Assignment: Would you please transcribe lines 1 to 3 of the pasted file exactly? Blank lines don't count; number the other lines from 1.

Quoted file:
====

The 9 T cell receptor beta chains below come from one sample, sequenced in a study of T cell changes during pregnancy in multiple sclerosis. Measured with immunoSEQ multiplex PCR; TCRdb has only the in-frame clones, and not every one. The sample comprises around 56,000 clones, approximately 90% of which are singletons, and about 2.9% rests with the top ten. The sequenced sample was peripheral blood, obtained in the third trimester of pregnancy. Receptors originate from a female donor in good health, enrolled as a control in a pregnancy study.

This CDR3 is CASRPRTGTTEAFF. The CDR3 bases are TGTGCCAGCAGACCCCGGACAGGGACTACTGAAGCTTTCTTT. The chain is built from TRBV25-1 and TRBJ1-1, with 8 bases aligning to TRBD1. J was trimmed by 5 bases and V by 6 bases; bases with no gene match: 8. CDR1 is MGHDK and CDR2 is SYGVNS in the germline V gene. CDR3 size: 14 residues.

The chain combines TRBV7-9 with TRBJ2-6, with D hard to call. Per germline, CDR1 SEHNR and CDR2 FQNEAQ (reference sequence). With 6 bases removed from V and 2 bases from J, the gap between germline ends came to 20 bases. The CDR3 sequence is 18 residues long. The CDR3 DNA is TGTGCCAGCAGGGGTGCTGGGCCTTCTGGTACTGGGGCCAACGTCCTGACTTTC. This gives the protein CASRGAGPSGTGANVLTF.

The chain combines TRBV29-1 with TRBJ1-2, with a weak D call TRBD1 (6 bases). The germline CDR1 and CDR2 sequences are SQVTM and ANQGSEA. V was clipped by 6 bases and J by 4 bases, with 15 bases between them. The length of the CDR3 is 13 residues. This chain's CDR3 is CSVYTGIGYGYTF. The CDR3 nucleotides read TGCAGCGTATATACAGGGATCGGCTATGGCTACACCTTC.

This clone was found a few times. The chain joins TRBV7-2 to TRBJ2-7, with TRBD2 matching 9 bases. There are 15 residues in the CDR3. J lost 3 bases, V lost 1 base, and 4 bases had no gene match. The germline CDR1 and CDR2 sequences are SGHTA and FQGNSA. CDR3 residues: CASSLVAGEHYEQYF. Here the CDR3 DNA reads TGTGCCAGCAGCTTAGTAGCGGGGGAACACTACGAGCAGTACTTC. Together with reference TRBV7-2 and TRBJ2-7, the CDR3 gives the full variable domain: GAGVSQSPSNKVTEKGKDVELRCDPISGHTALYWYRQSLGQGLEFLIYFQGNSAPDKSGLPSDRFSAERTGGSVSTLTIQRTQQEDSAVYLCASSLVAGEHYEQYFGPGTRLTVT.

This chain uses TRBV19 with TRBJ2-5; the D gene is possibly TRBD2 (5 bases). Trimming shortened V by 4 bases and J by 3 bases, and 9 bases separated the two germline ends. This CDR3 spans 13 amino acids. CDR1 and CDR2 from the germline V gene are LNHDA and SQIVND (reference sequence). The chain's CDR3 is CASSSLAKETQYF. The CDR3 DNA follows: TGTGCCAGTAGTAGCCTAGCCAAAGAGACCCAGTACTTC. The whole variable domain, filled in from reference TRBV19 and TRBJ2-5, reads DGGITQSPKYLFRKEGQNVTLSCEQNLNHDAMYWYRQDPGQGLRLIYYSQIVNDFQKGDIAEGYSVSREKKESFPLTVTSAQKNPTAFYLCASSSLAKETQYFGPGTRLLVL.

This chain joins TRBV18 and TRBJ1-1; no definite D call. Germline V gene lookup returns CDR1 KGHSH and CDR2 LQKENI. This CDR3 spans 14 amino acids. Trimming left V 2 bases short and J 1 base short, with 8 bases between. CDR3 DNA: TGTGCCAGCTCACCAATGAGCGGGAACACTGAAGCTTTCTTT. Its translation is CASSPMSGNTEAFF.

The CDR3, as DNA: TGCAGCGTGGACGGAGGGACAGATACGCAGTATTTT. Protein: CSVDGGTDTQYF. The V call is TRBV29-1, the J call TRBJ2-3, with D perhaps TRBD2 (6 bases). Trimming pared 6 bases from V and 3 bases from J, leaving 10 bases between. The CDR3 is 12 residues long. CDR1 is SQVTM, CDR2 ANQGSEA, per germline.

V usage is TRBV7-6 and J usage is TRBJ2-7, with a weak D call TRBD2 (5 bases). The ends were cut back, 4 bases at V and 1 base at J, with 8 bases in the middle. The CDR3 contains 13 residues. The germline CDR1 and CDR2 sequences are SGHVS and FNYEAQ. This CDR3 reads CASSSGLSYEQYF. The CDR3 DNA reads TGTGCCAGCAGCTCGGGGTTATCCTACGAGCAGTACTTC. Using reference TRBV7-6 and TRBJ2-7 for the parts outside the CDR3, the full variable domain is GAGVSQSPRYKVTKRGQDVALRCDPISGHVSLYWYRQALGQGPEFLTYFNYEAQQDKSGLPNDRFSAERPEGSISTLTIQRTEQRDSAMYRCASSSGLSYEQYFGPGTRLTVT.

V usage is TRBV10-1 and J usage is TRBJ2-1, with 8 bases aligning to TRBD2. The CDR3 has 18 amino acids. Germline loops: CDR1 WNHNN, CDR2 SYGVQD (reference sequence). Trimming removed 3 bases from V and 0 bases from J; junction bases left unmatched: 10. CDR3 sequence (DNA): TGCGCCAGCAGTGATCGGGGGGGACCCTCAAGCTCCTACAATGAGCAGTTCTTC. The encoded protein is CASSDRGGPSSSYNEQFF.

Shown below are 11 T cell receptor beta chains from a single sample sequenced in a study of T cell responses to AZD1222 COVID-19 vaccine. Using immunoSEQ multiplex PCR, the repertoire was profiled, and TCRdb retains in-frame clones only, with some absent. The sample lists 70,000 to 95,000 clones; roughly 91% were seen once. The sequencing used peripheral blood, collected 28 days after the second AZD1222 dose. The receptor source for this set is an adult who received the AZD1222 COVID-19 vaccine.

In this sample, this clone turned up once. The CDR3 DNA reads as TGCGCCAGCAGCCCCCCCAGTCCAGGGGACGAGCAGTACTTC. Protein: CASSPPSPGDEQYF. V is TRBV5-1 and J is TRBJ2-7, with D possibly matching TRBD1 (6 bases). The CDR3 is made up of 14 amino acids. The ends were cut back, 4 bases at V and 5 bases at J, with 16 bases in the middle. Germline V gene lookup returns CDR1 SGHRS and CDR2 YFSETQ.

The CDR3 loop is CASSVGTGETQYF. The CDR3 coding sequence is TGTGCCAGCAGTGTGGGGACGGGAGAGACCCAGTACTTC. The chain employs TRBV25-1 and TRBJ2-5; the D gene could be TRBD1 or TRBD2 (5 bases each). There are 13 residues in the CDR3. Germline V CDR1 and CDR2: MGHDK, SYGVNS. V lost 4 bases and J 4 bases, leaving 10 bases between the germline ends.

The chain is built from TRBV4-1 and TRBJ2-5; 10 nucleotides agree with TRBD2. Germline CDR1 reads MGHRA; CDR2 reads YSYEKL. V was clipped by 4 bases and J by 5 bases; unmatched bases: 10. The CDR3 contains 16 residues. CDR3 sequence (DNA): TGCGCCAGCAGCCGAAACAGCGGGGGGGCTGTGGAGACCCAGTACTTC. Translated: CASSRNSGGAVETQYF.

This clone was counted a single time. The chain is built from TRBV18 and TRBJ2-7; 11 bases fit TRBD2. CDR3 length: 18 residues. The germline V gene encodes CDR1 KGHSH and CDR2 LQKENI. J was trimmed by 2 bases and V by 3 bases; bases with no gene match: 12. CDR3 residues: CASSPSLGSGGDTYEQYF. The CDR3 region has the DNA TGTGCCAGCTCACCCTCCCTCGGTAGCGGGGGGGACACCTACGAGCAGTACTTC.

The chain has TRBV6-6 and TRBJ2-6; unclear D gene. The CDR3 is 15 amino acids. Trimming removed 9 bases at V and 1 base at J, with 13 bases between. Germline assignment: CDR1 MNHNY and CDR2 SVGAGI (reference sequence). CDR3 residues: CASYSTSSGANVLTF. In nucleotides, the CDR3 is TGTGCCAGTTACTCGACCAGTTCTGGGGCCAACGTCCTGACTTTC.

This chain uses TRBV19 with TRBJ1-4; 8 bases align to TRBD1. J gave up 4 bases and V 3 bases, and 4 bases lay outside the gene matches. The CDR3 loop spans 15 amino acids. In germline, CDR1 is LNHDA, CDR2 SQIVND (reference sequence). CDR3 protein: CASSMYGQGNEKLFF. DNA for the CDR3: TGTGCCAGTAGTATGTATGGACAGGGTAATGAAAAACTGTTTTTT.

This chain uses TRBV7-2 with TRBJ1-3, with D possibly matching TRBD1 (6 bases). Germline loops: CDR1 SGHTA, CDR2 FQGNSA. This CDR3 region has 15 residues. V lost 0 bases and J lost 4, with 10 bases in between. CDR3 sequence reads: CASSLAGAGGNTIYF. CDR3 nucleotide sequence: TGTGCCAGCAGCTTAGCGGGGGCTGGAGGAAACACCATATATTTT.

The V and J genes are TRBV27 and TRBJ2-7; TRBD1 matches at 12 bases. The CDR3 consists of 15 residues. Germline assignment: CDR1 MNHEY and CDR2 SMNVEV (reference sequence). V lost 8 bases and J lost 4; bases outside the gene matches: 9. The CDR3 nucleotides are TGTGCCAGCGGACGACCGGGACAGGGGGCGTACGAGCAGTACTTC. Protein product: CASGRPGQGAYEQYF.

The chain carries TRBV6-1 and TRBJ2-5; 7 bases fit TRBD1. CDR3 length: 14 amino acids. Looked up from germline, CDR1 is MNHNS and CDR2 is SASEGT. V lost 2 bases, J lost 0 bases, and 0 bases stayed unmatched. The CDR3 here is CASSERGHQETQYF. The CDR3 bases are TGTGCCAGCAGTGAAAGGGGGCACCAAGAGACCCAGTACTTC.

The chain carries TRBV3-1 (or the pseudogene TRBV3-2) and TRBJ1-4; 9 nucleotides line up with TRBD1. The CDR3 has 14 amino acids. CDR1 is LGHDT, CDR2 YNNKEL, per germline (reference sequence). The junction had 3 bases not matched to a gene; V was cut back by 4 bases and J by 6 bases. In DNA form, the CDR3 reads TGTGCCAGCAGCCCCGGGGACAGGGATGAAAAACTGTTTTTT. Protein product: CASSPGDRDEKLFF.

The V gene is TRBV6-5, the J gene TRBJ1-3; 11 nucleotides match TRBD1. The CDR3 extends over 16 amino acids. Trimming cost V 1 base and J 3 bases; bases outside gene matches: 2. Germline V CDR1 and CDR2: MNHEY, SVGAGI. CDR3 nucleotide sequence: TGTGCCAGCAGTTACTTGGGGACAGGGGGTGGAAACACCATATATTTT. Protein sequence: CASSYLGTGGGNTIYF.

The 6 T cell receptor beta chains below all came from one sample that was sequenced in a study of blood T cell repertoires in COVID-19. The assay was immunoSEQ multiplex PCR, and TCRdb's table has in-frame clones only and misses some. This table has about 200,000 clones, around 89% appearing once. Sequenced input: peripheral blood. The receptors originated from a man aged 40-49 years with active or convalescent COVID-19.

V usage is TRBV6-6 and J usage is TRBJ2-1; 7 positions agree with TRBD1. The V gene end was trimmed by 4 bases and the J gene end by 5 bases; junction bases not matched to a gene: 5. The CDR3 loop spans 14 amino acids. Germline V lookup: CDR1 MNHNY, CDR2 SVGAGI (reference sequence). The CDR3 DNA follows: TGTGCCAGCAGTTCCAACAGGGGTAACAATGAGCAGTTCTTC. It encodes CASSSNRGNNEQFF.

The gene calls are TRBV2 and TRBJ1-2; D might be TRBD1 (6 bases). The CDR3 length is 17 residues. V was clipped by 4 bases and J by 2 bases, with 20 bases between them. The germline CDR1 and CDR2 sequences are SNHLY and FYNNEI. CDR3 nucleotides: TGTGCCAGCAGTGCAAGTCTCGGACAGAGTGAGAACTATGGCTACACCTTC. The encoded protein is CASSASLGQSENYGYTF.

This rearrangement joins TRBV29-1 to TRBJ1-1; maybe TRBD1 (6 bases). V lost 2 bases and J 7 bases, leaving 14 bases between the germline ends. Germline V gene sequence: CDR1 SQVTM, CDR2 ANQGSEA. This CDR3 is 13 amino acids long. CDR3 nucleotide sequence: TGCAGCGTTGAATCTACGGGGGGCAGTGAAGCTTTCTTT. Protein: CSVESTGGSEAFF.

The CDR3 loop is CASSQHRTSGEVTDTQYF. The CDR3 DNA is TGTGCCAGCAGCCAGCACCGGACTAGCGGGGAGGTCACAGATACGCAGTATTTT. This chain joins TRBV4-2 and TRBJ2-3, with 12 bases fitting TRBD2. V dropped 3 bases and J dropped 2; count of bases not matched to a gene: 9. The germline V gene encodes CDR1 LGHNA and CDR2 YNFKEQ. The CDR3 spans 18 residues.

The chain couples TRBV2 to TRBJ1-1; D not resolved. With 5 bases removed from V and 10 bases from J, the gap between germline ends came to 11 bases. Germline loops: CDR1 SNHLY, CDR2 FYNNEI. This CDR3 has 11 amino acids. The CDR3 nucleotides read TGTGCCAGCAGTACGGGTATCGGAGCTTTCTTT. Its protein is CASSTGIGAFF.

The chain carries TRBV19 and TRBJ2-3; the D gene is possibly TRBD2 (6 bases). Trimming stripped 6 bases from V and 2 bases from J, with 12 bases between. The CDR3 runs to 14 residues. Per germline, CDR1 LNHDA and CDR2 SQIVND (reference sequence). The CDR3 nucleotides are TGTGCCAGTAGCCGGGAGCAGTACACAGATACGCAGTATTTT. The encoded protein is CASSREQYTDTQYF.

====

The 9 T cell receptor beta chains below come from one sample, sequenced in a study of T cell changes during pregnancy in multiple sclerosis. Measured with immunoSEQ multiplex PCR; TCRdb has only the in-frame clones, and not every one. The sample comprises around 56,000 clones, approximately 90% of which are singletons, and about 2.9% rests with the top ten. The sequenced sample was peripheral blood, obtained in the third trimester of pregnancy. Receptors originate from a female donor in good health, enrolled as a control in a pregnancy study.

This CDR3 is CASRPRTGTTEAFF. The CDR3 bases are TGTGCCAGCAGACCCCGGACAGGGACTACTGAAGCTTTCTTT. The chain is built from TRBV25-1 and TRBJ1-1, with 8 bases aligning to TRBD1. J was trimmed by 5 bases and V by 6 bases; bases with no gene match: 8. CDR1 is MGHDK and CDR2 is SYGVNS in the germline V gene. CDR3 size: 14 residues.

The chain combines TRBV7-9 with TRBJ2-6, with D hard to call. Per germline, CDR1 SEHNR and CDR2 FQNEAQ (reference sequence). With 6 bases removed from V and 2 bases from J, the gap between germline ends came to 20 bases. The CDR3 sequence is 18 residues long. The CDR3 DNA is TGTGCCAGCAGGGGTGCTGGGCCTTCTGGTACTGGGGCCAACGTCCTGACTTTC. This gives the protein CASRGAGPSGTGANVLTF.